California Penal Code Section 632.7, part of California’s Invasion of Privacy Act, prohibits the recording of a communication between a cellular or cordless telephone and another telephone without the consent of all parties.
Previously, a California Court of Appeal interpreted the statute as only applying to third-party eavesdroppers and not the actual parties to the call. However, in Smith v. LoanMe, the California Supreme Court reversed that decision and held that Section 632.7 applies to both parties and nonparties. This decision confirms that all businesses that record calls with California customers could be vulnerable to claims under the statute unless they obtain the consent of the called customer.
In 2015, Plaintiff Jeremiah Smith answered a call on his cordless telephone from defendant LoanMe, Inc., which was trying to reach Smith’s wife about her loan account. Three seconds into the call, LoanMe caused a “beep” tone to sound, but did not orally inform Smith that the call was being recorded. Smith advised LoanMe that his wife was not available, and the call ended just 18 second after it began.
The plaintiff, after discovering that LoanMe had recorded the call, filed a putative class action consisting of ”[a]ll persons in California whose inbound and outbound telephone conversations involving their cellular or cordless telephones were recorded without their consent by [LoanMe] or its agent/s within the one year prior to the filing of this action.” The complaint alleged that the recording of these calls violated Section 632.7.
At trial, the court held that the beep tone gave Smith adequate notice that the call was being recorded, and it entered judgment in favor of LoanMe. Smith appealed.
The California Court of Appeal did not examine the consent issue decided by the Superior Court, but instead examined whether Section 632.7 forbids only the intentional recording of conversations by person other than the parties to the conversation. The Court of Appeal concluded that Section 632.7 does not apply to parties to a conversation and only prohibits third-party eavesdroppers from intentionally recording telephonic communications without the parties’ consent.
The California Supreme Court granted review to determine whether Section 632.7 prohibits parties to a communication from recording calls without consent or only applies to nonparties (such as eavesdroppers).
The California Supreme Court reversed the Court of Appeal’s decision and held that Section 632.7 applies to parties and nonparties alike.
The Court began its analysis by examining the plain language of the statute. The Court concluded that, when read in context, the most plausible interpretation of Section 632.7 prohibited both parties and nonparties from intentionally recording a covered communication without the consent of all parties. Specifically, the Court focused its analysis on the following statutory language: ”[e]very person who, without the consent of all parties to a communication, intercepts or receives and intentionally records ... a communication,” and concluded that the consent language in the statute applies to the recording component, and not to the manner in which the recording party received the call.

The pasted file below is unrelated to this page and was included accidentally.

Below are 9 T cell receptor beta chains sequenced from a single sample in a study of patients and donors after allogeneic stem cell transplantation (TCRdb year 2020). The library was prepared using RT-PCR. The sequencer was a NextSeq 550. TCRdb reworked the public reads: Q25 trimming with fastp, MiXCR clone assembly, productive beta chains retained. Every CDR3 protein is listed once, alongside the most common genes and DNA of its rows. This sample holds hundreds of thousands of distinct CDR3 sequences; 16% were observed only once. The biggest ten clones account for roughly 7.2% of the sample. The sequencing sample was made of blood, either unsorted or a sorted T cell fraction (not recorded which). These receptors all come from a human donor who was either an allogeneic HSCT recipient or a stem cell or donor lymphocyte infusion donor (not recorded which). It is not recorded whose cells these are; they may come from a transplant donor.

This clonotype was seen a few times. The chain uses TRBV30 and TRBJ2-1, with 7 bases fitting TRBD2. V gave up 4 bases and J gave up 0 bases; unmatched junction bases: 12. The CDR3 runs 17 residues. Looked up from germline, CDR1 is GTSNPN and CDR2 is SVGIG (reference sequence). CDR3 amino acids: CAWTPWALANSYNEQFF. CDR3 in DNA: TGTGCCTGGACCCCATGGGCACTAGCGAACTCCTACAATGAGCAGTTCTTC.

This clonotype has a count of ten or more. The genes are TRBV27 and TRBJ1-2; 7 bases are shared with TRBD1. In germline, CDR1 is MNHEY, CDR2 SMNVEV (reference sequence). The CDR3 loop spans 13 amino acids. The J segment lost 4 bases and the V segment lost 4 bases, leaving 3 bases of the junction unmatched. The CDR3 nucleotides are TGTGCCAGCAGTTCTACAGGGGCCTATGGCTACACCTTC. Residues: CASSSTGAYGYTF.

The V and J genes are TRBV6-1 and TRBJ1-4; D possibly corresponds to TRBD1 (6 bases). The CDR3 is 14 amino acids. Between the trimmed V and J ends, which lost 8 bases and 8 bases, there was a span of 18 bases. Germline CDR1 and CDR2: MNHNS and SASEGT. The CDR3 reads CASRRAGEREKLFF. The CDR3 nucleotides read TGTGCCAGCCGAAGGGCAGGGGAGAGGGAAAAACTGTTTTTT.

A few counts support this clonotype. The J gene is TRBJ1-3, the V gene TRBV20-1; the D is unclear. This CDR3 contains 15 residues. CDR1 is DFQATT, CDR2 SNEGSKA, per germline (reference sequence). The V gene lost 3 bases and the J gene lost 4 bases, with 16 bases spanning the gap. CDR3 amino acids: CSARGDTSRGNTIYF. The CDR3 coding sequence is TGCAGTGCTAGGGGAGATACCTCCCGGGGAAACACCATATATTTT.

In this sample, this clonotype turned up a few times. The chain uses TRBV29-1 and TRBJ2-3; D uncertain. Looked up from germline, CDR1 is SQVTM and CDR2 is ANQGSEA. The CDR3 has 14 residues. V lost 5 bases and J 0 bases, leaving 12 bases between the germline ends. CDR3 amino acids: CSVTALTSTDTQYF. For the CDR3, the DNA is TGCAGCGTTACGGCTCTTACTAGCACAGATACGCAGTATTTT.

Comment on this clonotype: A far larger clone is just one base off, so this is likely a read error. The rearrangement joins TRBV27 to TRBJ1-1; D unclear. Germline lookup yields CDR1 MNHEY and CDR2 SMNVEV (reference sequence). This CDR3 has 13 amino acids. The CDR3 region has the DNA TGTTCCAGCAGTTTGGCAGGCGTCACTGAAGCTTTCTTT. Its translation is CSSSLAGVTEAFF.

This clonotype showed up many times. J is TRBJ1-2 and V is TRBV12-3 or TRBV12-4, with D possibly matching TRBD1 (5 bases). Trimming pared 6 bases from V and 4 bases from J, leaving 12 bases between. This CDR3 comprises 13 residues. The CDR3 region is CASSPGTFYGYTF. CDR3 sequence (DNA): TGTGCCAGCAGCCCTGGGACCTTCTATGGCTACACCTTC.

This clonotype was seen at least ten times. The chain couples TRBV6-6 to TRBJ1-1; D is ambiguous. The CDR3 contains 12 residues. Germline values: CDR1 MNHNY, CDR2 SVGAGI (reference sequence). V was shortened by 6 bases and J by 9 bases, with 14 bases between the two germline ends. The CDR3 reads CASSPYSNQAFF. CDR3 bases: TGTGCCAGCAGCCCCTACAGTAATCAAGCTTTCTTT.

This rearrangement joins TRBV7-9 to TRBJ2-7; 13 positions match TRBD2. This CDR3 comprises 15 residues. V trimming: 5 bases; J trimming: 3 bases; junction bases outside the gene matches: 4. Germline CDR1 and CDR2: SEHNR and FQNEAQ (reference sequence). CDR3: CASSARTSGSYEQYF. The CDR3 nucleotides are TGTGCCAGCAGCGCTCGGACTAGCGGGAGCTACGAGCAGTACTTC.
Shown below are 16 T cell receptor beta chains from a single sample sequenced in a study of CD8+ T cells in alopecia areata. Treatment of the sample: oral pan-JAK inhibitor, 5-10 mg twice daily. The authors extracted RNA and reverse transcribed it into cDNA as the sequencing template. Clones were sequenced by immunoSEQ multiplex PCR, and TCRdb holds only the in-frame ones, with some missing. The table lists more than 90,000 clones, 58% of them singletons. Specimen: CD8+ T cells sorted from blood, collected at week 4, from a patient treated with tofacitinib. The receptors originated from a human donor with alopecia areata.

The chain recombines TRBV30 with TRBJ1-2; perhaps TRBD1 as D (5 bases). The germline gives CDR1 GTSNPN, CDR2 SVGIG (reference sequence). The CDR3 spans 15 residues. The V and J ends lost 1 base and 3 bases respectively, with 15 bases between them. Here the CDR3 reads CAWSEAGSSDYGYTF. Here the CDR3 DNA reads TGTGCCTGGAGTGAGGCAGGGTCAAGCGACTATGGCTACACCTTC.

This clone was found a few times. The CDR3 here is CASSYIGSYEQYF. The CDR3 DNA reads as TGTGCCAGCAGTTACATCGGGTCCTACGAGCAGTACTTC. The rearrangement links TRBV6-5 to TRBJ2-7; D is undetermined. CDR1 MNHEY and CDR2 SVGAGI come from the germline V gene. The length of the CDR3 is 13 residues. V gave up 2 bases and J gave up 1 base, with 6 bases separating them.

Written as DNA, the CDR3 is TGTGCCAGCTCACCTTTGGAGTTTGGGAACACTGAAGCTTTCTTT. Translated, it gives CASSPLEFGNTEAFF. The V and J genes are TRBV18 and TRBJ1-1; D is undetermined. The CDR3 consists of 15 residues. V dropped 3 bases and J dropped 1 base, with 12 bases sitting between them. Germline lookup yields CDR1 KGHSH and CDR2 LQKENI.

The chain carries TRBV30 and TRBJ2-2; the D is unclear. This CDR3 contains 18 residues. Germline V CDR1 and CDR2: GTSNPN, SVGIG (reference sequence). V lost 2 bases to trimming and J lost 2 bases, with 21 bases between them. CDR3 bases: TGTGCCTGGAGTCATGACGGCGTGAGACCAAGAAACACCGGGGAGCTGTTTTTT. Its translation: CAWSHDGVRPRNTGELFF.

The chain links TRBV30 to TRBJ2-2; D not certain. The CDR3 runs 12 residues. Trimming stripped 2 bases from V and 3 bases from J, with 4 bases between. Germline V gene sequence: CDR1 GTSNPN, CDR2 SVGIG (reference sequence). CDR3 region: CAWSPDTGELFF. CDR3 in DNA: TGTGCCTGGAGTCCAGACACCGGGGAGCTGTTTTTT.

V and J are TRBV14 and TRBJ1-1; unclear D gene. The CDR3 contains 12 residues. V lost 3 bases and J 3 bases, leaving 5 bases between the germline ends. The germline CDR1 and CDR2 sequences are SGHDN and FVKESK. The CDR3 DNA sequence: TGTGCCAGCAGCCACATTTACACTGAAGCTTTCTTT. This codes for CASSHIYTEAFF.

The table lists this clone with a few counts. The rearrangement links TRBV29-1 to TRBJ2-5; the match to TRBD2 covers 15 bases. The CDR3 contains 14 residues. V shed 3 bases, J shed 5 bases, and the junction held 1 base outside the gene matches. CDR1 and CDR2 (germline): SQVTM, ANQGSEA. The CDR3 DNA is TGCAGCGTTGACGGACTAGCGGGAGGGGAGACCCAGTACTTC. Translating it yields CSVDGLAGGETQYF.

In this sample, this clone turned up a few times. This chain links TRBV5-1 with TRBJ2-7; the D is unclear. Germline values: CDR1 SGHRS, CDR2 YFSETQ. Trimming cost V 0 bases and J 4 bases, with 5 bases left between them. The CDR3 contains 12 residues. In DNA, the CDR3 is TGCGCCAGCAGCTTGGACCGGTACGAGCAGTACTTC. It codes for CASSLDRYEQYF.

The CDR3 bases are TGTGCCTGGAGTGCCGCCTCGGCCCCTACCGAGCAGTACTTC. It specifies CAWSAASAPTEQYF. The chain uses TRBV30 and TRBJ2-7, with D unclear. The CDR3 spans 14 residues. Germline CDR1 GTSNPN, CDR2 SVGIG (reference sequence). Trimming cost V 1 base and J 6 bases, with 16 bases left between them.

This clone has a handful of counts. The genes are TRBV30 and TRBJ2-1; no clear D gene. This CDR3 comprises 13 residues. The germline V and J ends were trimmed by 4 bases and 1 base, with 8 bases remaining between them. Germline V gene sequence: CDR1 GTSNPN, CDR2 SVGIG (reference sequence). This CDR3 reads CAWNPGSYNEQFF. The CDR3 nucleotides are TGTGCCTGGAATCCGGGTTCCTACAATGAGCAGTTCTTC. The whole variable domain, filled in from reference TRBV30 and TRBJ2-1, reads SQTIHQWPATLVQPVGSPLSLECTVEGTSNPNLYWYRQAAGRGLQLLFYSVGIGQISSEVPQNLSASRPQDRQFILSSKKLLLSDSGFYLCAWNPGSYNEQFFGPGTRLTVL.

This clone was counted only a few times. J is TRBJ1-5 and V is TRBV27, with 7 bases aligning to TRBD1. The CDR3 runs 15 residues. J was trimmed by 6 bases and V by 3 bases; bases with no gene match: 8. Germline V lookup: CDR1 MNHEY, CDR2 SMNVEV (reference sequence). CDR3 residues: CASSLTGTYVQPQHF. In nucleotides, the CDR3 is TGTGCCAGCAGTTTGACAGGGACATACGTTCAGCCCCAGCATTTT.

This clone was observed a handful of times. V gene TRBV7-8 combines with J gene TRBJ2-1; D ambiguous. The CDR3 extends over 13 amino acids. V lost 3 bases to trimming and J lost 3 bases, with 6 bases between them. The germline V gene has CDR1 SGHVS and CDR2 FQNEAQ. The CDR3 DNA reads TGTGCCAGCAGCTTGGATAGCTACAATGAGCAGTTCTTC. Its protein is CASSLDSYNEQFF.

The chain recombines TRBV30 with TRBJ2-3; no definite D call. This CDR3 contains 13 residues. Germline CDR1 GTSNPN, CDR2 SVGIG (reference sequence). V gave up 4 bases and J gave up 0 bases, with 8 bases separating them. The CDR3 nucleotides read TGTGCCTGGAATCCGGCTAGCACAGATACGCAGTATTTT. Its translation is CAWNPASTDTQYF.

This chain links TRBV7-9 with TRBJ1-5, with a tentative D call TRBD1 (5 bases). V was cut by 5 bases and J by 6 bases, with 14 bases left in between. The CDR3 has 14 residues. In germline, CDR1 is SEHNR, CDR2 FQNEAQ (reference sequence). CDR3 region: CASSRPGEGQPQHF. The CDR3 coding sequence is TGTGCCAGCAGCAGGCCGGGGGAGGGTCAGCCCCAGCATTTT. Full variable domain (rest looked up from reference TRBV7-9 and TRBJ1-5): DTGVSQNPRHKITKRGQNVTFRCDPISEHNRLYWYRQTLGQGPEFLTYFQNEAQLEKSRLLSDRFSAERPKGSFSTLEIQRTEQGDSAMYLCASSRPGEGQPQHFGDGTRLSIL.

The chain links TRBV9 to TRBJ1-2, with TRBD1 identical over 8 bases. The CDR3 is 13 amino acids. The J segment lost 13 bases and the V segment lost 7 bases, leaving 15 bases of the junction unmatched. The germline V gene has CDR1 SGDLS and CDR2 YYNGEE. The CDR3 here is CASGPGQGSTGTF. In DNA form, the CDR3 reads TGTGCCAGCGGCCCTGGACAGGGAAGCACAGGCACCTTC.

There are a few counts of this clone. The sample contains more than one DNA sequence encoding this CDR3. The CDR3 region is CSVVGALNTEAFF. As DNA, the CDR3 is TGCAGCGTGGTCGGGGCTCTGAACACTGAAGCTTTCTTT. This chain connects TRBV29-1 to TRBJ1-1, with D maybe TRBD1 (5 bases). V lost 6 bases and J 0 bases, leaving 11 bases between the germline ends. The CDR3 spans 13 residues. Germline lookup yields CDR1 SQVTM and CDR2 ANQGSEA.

The Court next turned to the legislative history and intent of the statute, as well as its goals, and concluded that both favored an interpretation of Section 632.7 that applied to both parties and nonparties alike. It determined that a clear goal of the legislature in adding Section 632.7 to the California Privacy Act was to close the gap between protections afforded to landline telephone conversations and those conducted with cellular or cordless phones; if Section 632.7 were interpreted to only apply to nonparties’ recording of telephone conversations, it would leave a substantial gap in those protections, which could not have been what the legislature intended. Moreover, expanding the purview of the statute to prohibit both parties and nonparties from recording calls without consent furthers the intended purpose of the statute — protecting the privacy of California residents.
The court then remanded the case to the Court of Appeal to determine whether LoanMe’s beep tone at the start of the call gave the plaintiff sufficient notice that the call would be recorded.
This decision will likely lead to an expansion of putative class actions based on Section 632.7. The recording of customer calls is nearly ubiquitous in consumer-facing businesses given the importance of maintaining such records for business purposes and employee training. Businesses that record calls with California customers should examine their processes for obtaining consent to record those calls.
Further, while putative class actions brought under Section 623.7 are likely to increase, defendants still have potential defenses to Section 632.7 class claims. Specifically, plaintiffs face difficulty in demonstrating commonality, predominance, and typicality given that whether a customer had adequate notice the call was being recorded will depend on the circumstances in which the individual call was made.